The argument must be made that there is a special relationship that ties countries within the EU together, argues Joseph MariathasanThe real test of a special relationship between countries, as in the oft-quoted relationship between the UK and the US, is the belief that one’s ally must be supported under all circumstances, even when you know they are wrong.The UK’s special relationship with the US did see its strength tested during the Vietnam war. The UK’s then-prime minister Harold Wilson managed to avoid any British troops being sent to Vietnam, in contrast to the experience of the Australian and New Zealand governments, despite the pleas of US president Lyndon Johnson, who reputedly begged for at least a Scottish bagpipe band to be sent to show support. The UK’s former prime minister Tony Blair took the special relationship to a new height with the George W Bush administration, since Blair appeared to believe in the wisdom of his actions as he followed the US into the quagmires of Afghanistan and Iraq, whilst a large majority of the country looked on with horror. The idea of a special relationship between the UK and US may have its detractors, but it has also had a body of support that has lasted decades. What, then, of the EU and the countries within it? The argument must be made that there is a special relationship that ties countries within the EU together.That also means a special relationship between Greece and the EU, which also implies the EU supporting Greece even if it disagrees with the actions of the Greek government. Unfortunately, that special relationship between Greece and the rest of the EU looks so frail that one can only speculate how much longer it can survive at all.But, as in Gabriel García Márquez’s masterpiece, ‘Chronicle of a Death Foretold’, are we all bystanders in an unfolding tragedy? Is Greece being allowed to disintegrate to atone for the sins of its past?In February, I wrote that a Greek exit from the euro would inevitably lead to an exit of the EU itself by a desperate Greece, led by a far-left leadership that has strong sympathies with Russia at a time when Russian nationalism itself has become buttressed by its commonality with Greece through Orthodox Christianity. Greece moving into Russia’s sphere of influence supplied with appropriate economic support would be a rational response by both Greece and Russia in the wake of a chaotic Grexit.That article drew a strong response both online and off-line, with disparaging comments about the likelihood of any move by Greece towards Russia. Recent events, however, have proved otherwise, with Greek prime minister Alexis Tsipras announcing earlier this month at the St. Petersburg International Economic Forum that “Russia is one of the most important partners for us”.Whilst modern Greece’s relationship with Russia has been one of failed promises and disappointment, the history of modern Greece is intertwined with that of Russia. Ioannis Capodistrias, the czar’s foreign minister at the Congress of Vienna in 1815, became Greece’s first governor in 1827, while the Filiki Eteria (Society of Friends) based in Odessa led the call in favour of Greek independence from the Ottomans. For Western Europe, seeing Greece seek help elsewhere should not be surprising if the EU cannot find a solution to the impasse.Despite the posturing of Greece’s prime minister and finance minister and much talk about Yanis Varoufakis applying his expertise in game theory to Greece’s negotiations, what does come through is incompetence and intransigence – but not just on the part of Greece.Is the EU confident it can control the aftermath of a Grexit? Or is the outcome of a death foretold now inevitable?The only question may be whether the ‘death’ is that of Greece alone, or at least its existence as an integral part of Western democracy, or whether it is that of the euro-zone and perhaps even the EU itself.Joseph Mariathasan is a contributing editor at IPE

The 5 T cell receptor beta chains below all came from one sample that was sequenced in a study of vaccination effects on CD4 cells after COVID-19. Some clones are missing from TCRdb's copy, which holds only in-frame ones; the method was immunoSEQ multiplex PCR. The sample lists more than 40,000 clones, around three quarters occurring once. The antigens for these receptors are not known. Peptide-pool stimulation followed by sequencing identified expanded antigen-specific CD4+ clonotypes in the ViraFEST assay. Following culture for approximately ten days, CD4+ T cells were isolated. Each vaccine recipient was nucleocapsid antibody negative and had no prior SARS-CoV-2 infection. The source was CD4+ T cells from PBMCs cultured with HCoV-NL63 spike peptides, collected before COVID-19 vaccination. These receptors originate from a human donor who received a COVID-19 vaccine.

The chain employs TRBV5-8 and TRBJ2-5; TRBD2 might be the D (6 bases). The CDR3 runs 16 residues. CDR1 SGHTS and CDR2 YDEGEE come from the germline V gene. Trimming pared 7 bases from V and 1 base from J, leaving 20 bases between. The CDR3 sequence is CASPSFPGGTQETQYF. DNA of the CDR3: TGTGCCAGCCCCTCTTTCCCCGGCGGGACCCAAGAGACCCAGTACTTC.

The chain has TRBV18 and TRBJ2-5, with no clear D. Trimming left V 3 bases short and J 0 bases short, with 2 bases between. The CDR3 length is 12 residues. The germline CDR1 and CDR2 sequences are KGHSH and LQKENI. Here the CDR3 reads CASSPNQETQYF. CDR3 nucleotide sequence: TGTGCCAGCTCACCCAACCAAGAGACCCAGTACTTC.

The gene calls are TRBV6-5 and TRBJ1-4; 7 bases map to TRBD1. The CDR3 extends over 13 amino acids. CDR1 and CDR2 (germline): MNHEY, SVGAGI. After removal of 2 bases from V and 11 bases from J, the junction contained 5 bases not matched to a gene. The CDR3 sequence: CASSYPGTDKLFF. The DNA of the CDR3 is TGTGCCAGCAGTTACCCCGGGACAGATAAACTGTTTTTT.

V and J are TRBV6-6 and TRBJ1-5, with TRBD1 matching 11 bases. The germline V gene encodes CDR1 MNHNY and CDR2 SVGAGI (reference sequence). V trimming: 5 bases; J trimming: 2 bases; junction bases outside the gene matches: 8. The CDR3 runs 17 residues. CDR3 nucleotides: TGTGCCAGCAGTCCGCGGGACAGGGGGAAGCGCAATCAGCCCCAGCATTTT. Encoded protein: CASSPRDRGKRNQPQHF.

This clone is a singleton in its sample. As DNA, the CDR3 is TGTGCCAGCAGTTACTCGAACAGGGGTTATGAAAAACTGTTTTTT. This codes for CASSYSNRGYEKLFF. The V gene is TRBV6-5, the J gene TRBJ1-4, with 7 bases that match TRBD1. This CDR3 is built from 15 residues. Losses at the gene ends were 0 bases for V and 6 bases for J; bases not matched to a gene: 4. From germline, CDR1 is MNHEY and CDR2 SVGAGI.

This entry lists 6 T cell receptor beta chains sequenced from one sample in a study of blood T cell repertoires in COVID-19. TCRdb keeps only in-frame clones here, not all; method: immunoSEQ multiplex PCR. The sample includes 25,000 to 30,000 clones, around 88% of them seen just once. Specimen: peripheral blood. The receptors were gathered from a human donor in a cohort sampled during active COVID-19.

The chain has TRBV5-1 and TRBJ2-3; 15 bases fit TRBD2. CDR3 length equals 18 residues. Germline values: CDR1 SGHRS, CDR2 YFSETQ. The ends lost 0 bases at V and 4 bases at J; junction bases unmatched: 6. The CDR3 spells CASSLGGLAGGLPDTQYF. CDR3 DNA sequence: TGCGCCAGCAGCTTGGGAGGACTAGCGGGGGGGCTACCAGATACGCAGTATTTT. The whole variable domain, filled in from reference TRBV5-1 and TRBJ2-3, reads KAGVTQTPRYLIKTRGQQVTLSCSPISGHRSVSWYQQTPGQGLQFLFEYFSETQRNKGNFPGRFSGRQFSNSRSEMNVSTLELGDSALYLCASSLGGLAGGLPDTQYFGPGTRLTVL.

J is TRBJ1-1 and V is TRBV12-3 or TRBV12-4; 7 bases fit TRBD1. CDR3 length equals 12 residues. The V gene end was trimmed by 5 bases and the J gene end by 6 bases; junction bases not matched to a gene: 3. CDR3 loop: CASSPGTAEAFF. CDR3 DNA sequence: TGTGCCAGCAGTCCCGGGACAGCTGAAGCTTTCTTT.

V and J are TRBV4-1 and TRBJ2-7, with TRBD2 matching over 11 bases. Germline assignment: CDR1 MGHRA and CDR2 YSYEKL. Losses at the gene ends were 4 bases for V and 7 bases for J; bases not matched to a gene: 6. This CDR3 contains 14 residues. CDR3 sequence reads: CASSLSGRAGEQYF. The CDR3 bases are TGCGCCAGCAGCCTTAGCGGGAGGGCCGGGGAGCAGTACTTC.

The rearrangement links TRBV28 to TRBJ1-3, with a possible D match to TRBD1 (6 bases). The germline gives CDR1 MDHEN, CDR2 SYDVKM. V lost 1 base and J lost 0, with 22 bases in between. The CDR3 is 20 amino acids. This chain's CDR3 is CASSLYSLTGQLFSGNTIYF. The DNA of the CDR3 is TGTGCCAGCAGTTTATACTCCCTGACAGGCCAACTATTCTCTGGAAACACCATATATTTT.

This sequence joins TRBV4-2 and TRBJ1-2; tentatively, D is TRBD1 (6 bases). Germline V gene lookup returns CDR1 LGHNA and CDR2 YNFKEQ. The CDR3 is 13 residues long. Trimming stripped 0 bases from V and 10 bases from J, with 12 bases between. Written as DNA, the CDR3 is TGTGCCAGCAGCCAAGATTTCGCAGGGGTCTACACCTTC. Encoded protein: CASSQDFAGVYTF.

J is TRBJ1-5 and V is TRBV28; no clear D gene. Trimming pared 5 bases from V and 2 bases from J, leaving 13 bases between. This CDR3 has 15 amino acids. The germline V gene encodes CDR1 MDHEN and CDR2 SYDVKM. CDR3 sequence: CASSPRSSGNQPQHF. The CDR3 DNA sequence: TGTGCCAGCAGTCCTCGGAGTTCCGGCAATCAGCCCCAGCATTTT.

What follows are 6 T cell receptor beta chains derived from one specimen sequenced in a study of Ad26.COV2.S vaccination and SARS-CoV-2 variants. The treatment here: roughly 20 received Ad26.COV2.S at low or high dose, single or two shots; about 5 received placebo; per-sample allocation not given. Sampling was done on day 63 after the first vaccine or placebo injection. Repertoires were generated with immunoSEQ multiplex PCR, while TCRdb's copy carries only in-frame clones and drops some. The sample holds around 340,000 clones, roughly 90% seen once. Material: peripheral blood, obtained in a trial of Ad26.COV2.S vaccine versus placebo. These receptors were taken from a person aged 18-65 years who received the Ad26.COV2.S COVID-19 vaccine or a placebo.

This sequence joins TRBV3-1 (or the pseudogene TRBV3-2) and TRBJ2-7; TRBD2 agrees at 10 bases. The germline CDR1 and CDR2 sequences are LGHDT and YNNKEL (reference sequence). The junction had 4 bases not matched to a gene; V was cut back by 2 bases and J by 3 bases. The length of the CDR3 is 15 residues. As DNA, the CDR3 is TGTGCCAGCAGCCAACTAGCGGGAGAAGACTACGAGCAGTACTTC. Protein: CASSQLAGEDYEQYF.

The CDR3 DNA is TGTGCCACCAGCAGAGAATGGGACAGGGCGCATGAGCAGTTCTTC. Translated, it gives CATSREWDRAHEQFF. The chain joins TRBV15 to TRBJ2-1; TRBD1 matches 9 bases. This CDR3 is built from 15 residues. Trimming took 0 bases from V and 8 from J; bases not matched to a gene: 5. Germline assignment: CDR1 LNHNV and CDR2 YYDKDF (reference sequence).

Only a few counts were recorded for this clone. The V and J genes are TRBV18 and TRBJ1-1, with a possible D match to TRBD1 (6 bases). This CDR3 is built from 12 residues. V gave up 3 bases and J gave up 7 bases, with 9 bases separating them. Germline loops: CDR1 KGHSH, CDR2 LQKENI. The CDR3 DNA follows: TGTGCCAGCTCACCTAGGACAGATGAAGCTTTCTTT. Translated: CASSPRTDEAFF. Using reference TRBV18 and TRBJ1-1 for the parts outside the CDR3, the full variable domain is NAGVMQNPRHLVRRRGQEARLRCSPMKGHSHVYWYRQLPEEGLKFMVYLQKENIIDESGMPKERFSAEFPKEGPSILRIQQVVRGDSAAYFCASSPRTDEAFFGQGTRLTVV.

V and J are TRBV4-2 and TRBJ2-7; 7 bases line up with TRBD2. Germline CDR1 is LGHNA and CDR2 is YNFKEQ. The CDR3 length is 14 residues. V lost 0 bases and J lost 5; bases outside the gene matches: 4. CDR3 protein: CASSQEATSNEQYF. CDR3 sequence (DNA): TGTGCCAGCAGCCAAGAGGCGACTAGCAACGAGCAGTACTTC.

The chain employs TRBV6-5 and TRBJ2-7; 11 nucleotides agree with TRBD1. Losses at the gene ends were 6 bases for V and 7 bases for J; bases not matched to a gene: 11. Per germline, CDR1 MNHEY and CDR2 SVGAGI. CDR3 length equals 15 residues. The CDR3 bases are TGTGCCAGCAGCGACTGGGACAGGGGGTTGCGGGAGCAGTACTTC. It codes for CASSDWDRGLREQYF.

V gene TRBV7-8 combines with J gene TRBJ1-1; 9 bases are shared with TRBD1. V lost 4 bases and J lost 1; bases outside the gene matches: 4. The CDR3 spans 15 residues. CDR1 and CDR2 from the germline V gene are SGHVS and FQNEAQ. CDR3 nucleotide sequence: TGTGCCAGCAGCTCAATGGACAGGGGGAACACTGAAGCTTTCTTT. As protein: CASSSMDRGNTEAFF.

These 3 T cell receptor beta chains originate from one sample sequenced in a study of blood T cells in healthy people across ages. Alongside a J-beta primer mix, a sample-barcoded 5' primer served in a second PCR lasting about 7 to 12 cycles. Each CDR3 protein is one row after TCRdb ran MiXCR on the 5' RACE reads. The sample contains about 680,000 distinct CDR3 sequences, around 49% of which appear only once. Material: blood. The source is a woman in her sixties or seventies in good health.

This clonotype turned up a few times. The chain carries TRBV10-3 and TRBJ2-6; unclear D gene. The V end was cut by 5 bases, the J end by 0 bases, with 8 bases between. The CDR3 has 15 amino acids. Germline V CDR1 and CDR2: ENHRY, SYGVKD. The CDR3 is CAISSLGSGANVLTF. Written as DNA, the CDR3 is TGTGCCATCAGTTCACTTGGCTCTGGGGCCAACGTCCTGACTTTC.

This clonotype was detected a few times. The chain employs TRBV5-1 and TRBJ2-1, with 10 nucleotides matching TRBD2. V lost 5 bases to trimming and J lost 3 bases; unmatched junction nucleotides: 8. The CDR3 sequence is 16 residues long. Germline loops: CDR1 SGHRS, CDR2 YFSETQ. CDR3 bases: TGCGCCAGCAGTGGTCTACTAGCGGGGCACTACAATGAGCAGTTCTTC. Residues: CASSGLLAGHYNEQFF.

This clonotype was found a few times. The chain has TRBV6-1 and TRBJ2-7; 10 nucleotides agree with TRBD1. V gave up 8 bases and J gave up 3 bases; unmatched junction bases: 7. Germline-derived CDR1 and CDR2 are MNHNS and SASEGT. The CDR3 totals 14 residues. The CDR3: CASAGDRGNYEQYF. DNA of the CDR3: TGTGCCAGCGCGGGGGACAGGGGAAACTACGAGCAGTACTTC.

Explaining its decision for the time-limited quota, the central bank said: “Such [overseas] investments represent a benefit to the national economy in that they will enable the pension funds to achieve a better spread of risk in their asset portfolios while reducing the build-up in pension funds’ foreign investment requirements once capital controls are lifted.“By this, the risk of instability in the wake of the lifting of capital controls will be reduced.”The Icelandic pension sector has been limited to investing in the domestic economy since the introduction of capital controls, put in place in the wake of the 2008 banking collapse.While domestic investment opportunities are available, such as the recent financing of a silicon metal plant in the country’s North, pension investors have previously lamented the increased risk caused by such a geographically concentrated portfolio – with pension assets standing at 146% of Icelandic GDP, according to the OECD.The funds have channelled inflows into the mandatory system towards private equity and real estate but were also able to gain exposure to overseas currency through domestic bond issuances denominated in other currencies.The Icelandic Pension Fund Association could not be reached for comment.But the association noted in a statement that the ISK10bn quota had been alluded to as the “first step” to relaxing capital controls by the central bank, ahead of potentially greater liberalisation in 2016.Read more about the long-awaited relaxation of capital controls in the current issue of IPE Icelandic pension funds will soon be able to invest up to ISK10bn (€67.5m) overseas, signalling a gradual relaxation of the capital controls in place since 2008.The Central Bank of Iceland has invited the country’s ISK2.9trn occupational pension sector to request exemptions from the capital controls, although any funds granted an exemption would only have until the end of the year to use up their allocated quota.In a statement, it said the ISK10bn would be divided among the pension investors based on their overall size and annual inflows.The central bank said the asset owner’s total size would be regarded as more important, and be given a weighting of 70%, while annual inflows will be given a weighting of 30% when deciding how much of the quota to allocate to individual funds.